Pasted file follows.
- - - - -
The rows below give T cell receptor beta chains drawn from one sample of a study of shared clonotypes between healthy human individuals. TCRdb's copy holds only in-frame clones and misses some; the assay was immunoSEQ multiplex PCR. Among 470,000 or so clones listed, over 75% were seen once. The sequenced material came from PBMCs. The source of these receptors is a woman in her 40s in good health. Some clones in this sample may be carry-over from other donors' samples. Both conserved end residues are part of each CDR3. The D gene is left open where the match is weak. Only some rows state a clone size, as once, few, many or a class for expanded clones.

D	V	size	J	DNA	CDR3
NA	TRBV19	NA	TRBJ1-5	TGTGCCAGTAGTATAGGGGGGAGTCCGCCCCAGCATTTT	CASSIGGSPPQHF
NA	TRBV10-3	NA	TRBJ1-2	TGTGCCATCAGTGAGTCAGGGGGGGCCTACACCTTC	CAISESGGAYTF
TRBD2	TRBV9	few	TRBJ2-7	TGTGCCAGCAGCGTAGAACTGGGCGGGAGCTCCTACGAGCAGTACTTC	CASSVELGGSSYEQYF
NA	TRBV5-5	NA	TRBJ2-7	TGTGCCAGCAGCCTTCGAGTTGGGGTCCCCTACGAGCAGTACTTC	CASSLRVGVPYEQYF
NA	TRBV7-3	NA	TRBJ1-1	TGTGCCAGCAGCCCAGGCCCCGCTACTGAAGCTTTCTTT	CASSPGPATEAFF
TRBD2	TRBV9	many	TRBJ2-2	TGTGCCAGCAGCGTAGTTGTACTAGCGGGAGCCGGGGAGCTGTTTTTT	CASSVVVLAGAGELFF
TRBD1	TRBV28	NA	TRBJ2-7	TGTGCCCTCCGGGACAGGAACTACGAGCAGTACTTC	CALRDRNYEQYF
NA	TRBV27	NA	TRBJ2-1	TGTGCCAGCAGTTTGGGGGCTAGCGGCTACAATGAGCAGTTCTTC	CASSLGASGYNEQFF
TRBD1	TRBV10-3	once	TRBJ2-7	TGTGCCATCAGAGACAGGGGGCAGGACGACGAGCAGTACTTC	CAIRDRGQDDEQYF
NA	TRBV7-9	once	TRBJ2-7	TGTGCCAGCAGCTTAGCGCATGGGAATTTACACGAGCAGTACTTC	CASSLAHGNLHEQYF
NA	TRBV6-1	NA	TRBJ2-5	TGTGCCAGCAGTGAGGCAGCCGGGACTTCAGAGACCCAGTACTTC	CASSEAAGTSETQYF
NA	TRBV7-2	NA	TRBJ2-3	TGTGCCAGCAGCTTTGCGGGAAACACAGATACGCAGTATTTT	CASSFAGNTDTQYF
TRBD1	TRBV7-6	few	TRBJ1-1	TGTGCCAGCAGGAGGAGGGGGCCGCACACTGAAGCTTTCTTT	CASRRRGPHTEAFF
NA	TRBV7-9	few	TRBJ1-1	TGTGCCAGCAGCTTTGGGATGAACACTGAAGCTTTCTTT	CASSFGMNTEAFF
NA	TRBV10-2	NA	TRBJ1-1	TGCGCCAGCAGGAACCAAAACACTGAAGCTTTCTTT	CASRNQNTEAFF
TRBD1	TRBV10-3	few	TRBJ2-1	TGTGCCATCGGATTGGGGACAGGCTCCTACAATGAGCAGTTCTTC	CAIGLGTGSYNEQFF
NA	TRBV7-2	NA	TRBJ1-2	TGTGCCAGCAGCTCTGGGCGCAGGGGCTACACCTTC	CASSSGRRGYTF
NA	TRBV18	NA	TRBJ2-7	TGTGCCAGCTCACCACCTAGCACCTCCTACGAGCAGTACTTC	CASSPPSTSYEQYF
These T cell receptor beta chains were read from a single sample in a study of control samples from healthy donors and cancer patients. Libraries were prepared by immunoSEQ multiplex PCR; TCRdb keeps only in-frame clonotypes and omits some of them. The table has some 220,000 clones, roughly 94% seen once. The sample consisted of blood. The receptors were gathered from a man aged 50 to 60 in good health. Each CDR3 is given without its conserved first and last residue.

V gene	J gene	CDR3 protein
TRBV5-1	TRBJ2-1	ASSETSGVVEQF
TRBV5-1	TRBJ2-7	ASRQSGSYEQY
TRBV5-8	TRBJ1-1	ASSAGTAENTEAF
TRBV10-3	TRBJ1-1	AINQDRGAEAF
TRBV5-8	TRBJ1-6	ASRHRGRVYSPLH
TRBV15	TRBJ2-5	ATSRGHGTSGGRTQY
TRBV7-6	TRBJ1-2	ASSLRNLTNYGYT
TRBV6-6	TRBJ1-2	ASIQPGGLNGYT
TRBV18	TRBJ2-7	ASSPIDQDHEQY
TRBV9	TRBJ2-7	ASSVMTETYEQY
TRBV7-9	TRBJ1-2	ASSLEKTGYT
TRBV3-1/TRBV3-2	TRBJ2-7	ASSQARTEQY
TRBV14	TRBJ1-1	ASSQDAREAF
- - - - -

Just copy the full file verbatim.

The rows below give T cell receptor beta chains drawn from one sample of a study of shared clonotypes between healthy human individuals. TCRdb's copy holds only in-frame clones and misses some; the assay was immunoSEQ multiplex PCR. Among 470,000 or so clones listed, over 75% were seen once. The sequenced material came from PBMCs. The source of these receptors is a woman in her 40s in good health. Some clones in this sample may be carry-over from other donors' samples. Both conserved end residues are part of each CDR3. The D gene is left open where the match is weak. Only some rows state a clone size, as once, few, many or a class for expanded clones.

D	V	size	J	DNA	CDR3
NA	TRBV19	NA	TRBJ1-5	TGTGCCAGTAGTATAGGGGGGAGTCCGCCCCAGCATTTT	CASSIGGSPPQHF
NA	TRBV10-3	NA	TRBJ1-2	TGTGCCATCAGTGAGTCAGGGGGGGCCTACACCTTC	CAISESGGAYTF
TRBD2	TRBV9	few	TRBJ2-7	TGTGCCAGCAGCGTAGAACTGGGCGGGAGCTCCTACGAGCAGTACTTC	CASSVELGGSSYEQYF
NA	TRBV5-5	NA	TRBJ2-7	TGTGCCAGCAGCCTTCGAGTTGGGGTCCCCTACGAGCAGTACTTC	CASSLRVGVPYEQYF
NA	TRBV7-3	NA	TRBJ1-1	TGTGCCAGCAGCCCAGGCCCCGCTACTGAAGCTTTCTTT	CASSPGPATEAFF
TRBD2	TRBV9	many	TRBJ2-2	TGTGCCAGCAGCGTAGTTGTACTAGCGGGAGCCGGGGAGCTGTTTTTT	CASSVVVLAGAGELFF
TRBD1	TRBV28	NA	TRBJ2-7	TGTGCCCTCCGGGACAGGAACTACGAGCAGTACTTC	CALRDRNYEQYF
NA	TRBV27	NA	TRBJ2-1	TGTGCCAGCAGTTTGGGGGCTAGCGGCTACAATGAGCAGTTCTTC	CASSLGASGYNEQFF
TRBD1	TRBV10-3	once	TRBJ2-7	TGTGCCATCAGAGACAGGGGGCAGGACGACGAGCAGTACTTC	CAIRDRGQDDEQYF
NA	TRBV7-9	once	TRBJ2-7	TGTGCCAGCAGCTTAGCGCATGGGAATTTACACGAGCAGTACTTC	CASSLAHGNLHEQYF
NA	TRBV6-1	NA	TRBJ2-5	TGTGCCAGCAGTGAGGCAGCCGGGACTTCAGAGACCCAGTACTTC	CASSEAAGTSETQYF
NA	TRBV7-2	NA	TRBJ2-3	TGTGCCAGCAGCTTTGCGGGAAACACAGATACGCAGTATTTT	CASSFAGNTDTQYF
TRBD1	TRBV7-6	few	TRBJ1-1	TGTGCCAGCAGGAGGAGGGGGCCGCACACTGAAGCTTTCTTT	CASRRRGPHTEAFF
NA	TRBV7-9	few	TRBJ1-1	TGTGCCAGCAGCTTTGGGATGAACACTGAAGCTTTCTTT	CASSFGMNTEAFF
NA	TRBV10-2	NA	TRBJ1-1	TGCGCCAGCAGGAACCAAAACACTGAAGCTTTCTTT	CASRNQNTEAFF
TRBD1	TRBV10-3	few	TRBJ2-1	TGTGCCATCGGATTGGGGACAGGCTCCTACAATGAGCAGTTCTTC	CAIGLGTGSYNEQFF
NA	TRBV7-2	NA	TRBJ1-2	TGTGCCAGCAGCTCTGGGCGCAGGGGCTACACCTTC	CASSSGRRGYTF
NA	TRBV18	NA	TRBJ2-7	TGTGCCAGCTCACCACCTAGCACCTCCTACGAGCAGTACTTC	CASSPPSTSYEQYF
These T cell receptor beta chains were read from a single sample in a study of control samples from healthy donors and cancer patients. Libraries were prepared by immunoSEQ multiplex PCR; TCRdb keeps only in-frame clonotypes and omits some of them. The table has some 220,000 clones, roughly 94% seen once. The sample consisted of blood. The receptors were gathered from a man aged 50 to 60 in good health. Each CDR3 is given without its conserved first and last residue.

V gene	J gene	CDR3 protein
TRBV5-1	TRBJ2-1	ASSETSGVVEQF
TRBV5-1	TRBJ2-7	ASRQSGSYEQY
TRBV5-8	TRBJ1-1	ASSAGTAENTEAF
TRBV10-3	TRBJ1-1	AINQDRGAEAF
TRBV5-8	TRBJ1-6	ASRHRGRVYSPLH
TRBV15	TRBJ2-5	ATSRGHGTSGGRTQY
TRBV7-6	TRBJ1-2	ASSLRNLTNYGYT
TRBV6-6	TRBJ1-2	ASIQPGGLNGYT
TRBV18	TRBJ2-7	ASSPIDQDHEQY
TRBV9	TRBJ2-7	ASSVMTETYEQY
TRBV7-9	TRBJ1-2	ASSLEKTGYT
TRBV3-1/TRBV3-2	TRBJ2-7	ASSQARTEQY
TRBV14	TRBJ1-1	ASSQDAREAF